Feature, Symbolbild, der Spielball auf dem Sockel mit Bundesliga Logo. Deutschland, Stuttgart, 05.03.2022, Fussball, Bundesliga: VfB Stuttgart vs Borussia Moenchengladbach, Saison 2021/2022, 25. Spieltag, Mercedes-Benz Arena Foto: A2 Bildagentur/Peter Hartenfelser DFL/DFB REGULATIONS PROHIBIT ANY USE OF PHOTOGRAPHS AS IMAGE SEQUENCES AND/OR QUASI-VIDEO. *** Feature, symbol image, the match ball on the base with Bundesliga logo Germany, Stuttgart, 05 03 2022, football, Bundesliga VfB Stuttgart vs Borussia Moenchengladbach, season 2021 2022, 25 match day, Mercedes Benz Arena Foto A2 Bildagentur Peter Hartenfelser DFL DFB REGULATIONS PROHIBIT ANY USE OF PHOTOGRAPHS AS IMAGE SEQUENCES AND OR QUASI VIDEO

Lucien Favre’s appointment as head coach in the summer was a big cause for optimism given his Bundesliga experience and proven record for developing youngsters at 1st team level. So far this season the team have performed slightly better than last season, but their statistical overperformance has highlighted a cause for concern. 29 goals scored across three different competitions have excited fans and neutrals alike, however, xG models show that they’ve simply overperformed. They’re top scorers in the Bundesliga but have only the 9th best shots per game percentage.

The underlying reasons for their overperformance are mostly tactical but personally, I feel that a lot of random events have played their part. such as Diallo’s red card against Hoffenheim, their all-of-a-sudden amazing set-piece ability and their 7-0 thrashing of Nurnberg have all contributed to Dortmund’s efficient statistical over performance. Initially, I wanted to delve deep into the tactical approach of Favre so far at Dortmund but I haven’t for two reasons:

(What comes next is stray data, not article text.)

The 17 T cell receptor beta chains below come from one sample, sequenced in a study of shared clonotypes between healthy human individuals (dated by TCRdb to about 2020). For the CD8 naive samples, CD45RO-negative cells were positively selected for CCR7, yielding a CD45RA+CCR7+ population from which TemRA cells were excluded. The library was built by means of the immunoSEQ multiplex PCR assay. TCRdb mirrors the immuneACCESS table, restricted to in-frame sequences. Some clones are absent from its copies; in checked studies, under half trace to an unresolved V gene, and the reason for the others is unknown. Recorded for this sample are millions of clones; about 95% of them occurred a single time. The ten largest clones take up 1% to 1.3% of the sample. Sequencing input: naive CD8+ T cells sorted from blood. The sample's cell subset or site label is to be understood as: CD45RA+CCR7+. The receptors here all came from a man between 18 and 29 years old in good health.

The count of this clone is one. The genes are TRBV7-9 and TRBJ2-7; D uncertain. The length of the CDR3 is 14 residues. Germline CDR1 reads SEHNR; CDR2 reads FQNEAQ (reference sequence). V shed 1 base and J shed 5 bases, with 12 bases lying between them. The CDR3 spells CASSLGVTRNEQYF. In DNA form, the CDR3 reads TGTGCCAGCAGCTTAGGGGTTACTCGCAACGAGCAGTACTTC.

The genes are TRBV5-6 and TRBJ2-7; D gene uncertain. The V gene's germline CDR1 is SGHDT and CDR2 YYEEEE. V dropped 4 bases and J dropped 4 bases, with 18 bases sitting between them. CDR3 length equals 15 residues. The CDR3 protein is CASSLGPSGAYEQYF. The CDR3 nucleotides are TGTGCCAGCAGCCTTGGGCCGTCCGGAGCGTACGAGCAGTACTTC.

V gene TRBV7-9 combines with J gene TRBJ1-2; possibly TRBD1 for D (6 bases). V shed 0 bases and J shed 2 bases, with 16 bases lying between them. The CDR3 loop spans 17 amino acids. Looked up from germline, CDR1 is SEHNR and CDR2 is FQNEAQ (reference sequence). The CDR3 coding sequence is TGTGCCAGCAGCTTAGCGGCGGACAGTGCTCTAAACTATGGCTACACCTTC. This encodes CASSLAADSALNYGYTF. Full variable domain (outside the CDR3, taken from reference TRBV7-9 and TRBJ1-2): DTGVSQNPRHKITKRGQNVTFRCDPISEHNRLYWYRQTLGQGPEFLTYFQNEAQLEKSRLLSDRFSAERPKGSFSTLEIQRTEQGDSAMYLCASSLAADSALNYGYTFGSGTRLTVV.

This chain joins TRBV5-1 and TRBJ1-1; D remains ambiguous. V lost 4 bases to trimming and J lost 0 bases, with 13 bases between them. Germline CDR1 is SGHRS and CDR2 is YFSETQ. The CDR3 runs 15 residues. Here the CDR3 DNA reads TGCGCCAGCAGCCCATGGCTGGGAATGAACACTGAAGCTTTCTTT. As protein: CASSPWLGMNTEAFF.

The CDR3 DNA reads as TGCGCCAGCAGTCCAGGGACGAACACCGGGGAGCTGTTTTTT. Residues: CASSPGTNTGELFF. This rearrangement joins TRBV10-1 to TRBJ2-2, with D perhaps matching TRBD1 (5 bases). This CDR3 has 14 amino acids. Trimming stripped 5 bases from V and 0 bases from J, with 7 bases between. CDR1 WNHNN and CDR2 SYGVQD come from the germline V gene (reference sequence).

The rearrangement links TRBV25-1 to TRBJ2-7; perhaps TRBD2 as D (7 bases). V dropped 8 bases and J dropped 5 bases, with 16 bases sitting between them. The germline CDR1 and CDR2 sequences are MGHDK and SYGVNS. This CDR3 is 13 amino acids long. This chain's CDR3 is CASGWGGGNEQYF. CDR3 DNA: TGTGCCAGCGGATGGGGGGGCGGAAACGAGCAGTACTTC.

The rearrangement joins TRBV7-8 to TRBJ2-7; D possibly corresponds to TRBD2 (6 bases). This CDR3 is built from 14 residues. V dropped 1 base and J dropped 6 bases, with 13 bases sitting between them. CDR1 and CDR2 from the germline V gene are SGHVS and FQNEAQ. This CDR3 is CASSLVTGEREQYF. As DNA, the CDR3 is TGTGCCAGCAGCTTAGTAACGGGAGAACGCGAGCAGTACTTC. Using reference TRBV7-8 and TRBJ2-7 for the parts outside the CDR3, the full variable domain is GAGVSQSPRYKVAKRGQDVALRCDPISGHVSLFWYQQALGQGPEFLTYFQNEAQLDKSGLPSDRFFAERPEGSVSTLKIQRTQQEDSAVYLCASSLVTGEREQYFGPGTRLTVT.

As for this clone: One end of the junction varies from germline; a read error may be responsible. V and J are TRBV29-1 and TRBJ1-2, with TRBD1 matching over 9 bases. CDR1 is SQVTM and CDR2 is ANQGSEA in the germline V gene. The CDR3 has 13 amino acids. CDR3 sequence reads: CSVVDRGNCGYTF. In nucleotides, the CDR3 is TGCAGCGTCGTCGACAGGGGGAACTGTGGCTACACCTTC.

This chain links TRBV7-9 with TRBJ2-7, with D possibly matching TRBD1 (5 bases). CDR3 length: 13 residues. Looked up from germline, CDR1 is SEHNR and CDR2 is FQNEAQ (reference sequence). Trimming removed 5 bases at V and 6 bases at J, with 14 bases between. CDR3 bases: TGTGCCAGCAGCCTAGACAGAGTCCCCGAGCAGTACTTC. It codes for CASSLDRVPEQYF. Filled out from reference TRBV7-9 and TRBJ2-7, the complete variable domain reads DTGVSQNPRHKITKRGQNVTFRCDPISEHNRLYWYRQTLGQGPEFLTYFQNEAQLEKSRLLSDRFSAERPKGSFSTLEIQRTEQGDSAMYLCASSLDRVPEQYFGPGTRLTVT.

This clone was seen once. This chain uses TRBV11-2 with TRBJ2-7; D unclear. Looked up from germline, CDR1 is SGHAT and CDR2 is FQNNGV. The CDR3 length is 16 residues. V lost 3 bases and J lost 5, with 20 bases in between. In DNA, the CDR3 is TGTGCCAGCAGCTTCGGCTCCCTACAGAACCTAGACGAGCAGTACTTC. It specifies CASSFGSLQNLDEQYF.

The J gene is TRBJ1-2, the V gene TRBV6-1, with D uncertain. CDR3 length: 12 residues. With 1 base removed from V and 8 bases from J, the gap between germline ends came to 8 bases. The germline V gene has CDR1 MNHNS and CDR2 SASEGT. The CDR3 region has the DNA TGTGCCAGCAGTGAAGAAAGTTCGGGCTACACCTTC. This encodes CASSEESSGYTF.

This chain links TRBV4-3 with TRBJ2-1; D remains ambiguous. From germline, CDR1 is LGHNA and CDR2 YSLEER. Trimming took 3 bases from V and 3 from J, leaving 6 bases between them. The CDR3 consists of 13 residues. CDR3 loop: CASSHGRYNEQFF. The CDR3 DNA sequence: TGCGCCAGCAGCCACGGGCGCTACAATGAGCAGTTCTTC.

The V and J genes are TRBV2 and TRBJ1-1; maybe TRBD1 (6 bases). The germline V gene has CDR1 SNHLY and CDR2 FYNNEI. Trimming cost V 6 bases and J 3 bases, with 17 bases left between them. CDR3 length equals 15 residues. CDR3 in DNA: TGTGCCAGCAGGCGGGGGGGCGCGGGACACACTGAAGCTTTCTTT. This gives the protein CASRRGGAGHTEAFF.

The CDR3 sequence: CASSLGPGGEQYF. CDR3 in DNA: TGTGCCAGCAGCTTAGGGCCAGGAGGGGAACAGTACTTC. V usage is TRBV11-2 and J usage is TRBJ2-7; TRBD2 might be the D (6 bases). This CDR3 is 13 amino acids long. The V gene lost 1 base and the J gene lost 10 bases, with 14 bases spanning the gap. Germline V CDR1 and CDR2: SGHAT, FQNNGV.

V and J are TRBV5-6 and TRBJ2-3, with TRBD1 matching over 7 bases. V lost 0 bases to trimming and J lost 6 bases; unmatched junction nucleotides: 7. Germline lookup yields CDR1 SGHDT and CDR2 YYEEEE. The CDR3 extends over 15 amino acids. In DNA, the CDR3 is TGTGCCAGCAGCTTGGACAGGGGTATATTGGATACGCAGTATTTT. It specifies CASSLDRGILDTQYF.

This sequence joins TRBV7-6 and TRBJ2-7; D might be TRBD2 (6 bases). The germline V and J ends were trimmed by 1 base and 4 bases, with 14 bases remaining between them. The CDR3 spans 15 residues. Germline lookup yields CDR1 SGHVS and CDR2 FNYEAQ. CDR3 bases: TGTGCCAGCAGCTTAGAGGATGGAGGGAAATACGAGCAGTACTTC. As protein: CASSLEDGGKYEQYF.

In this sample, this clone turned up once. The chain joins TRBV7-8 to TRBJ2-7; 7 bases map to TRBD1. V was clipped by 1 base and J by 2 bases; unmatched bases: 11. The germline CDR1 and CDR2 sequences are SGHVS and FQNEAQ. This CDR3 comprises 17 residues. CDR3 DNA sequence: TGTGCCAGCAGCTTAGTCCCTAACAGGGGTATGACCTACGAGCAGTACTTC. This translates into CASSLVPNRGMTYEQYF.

1. Lee Scott has already provided an accurate tactical analysis here

2. Dortmund haven’t played against enough high-quality opposition (bar Hoffenheim), thus I feel that drawing conclusions to the success of Favre’s reign so far at this stage would be ludicrous.

Maybe I’ll have a piece up in January during the winter break. As for now, let me quickly highlight the main problem…creating chances in possession

Possession-based attacking style:

Favre has continued the tradition of using a possession-based style, one that has been used since the days of Thomas Tuchel. Unfortunately neither he or the previous two coaches can claim success with it. The current side has shown glimpses of clever positional attacking and effective counter-pressing, however, Favre’s style is more cautious. I hate to compare the two coaches (Tuchel and Favre) but Tuchel’s legacy is a benchmark that any coach should use to create a successful attacking team in possession. So why have Dortmund scored so many goals, if their technical possession hasn’t been great thus far?

Well for starters it’s important to understand what hasn’t been done well so far. Against organized teams like Hoffenheim and Club Brugge (both teams who used a back 3), Dortmund struggled to create space in attacking areas. Both teams were narrow down the centre and maintained compactness throughout their defensive block’s. In these instances(from a positional-play point of view), Dortmund struggled to pin-back those defensive lines and were constantly outnumbered in midfield. Structurally a base 4-2-3-1 wasn’t ideal, especially because of the personnel used in those games.

Usually, Favre opts for deep-lying playmakers Thomas Delaney and Axel-Witsel together. However Hoffenheim and Brugge made sure those two never had time and space on the ball by staying compact, using cover shadows to prevent balls into the centre and to force them sideways and wide. Mahmoud’s introduction late in the Brugge game changed the dynamic, as his distribution and movement into advanced areas allowed the team to get the winner.